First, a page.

“Click, click, click” goes the mouse as you navigate through your favorite store’s online website.
You look up and see that you already have 11 items in your cart, but you’re only on the third of 14 pages of “casual outerwear.” Panic, frustration and despair overcome you as you realize you will have to sacrifice to get your order total back into the three digits.
Such is the experience of many online shoppers, who find it easier and more tempting to spend money virtually rather than in brick-and-mortar stores.
Some shoppers may like the increased availability online of some items versus in-store. When shopping online, the consumer has all of the items carried by every store in that chain at her fingertips.
“It’s a lot easier to look through the clothes (online) because sometimes things (in the store) are scattered while if you’re online you can just go to the specific categories to find what you want,” said Joseph Maalouf, a student at The Meadows School. He added that the clothes he wants are usually available only online.
Meadows student Alyssa Tortomasi says it’s easier to justify spending online. Tortomasi explained that she tends to spend more online because “in the store, I can talk myself out of buying it.”
Professor Simon Gottschalk of the University of Nevada, Las Vegas’ sociology department, explained that with today’s spread of credit and debit cards, “money has become more symbolic. … You never have to feel the materiality of the money.”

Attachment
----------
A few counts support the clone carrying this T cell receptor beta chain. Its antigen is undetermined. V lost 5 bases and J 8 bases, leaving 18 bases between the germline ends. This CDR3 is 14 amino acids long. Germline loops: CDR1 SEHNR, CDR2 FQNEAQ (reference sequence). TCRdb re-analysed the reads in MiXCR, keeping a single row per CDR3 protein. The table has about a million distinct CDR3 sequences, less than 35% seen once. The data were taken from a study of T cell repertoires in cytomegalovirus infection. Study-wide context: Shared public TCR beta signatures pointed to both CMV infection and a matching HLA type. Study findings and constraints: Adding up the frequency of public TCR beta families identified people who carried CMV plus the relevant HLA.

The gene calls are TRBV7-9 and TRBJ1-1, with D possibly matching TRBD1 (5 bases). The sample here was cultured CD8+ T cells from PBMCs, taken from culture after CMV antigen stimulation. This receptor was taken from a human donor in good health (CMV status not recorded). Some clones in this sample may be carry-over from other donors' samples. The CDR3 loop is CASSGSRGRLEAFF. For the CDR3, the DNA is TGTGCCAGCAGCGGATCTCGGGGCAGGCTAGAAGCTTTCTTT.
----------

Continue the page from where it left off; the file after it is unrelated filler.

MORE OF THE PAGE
He said before there were credit cards, when he wanted to buy something new as a child, he would first have to save money. Having to physically put money aside let him grasp how much he had and could spend.
Now that monetary transactions can be made virtually, teens neither see nor feel the money leaving their hands. All they have to do is click a few buttons and payment is made behind the scenes.
Gottschalk said online shopping’s convenience deters teens from developing an important trait.
“One of the most principal lessons we have to learn is the ability to postpone our gratification,” Gottschalk said. “Not everything that you have the impulse to possess should be yours.”
Although shopping online requires fewer steps than shopping in-store, there are drawbacks. For example, objects may seem different online than when they arrive at your doorstep.
“It’s easier to find things online but it’s better to buy in the store because you can try things on, like shoes,” Meadows student Saliha Ahmad said.
She added that the percentage per year for which she shops online versus shopping in-store is about 25 percent versus 75 percent.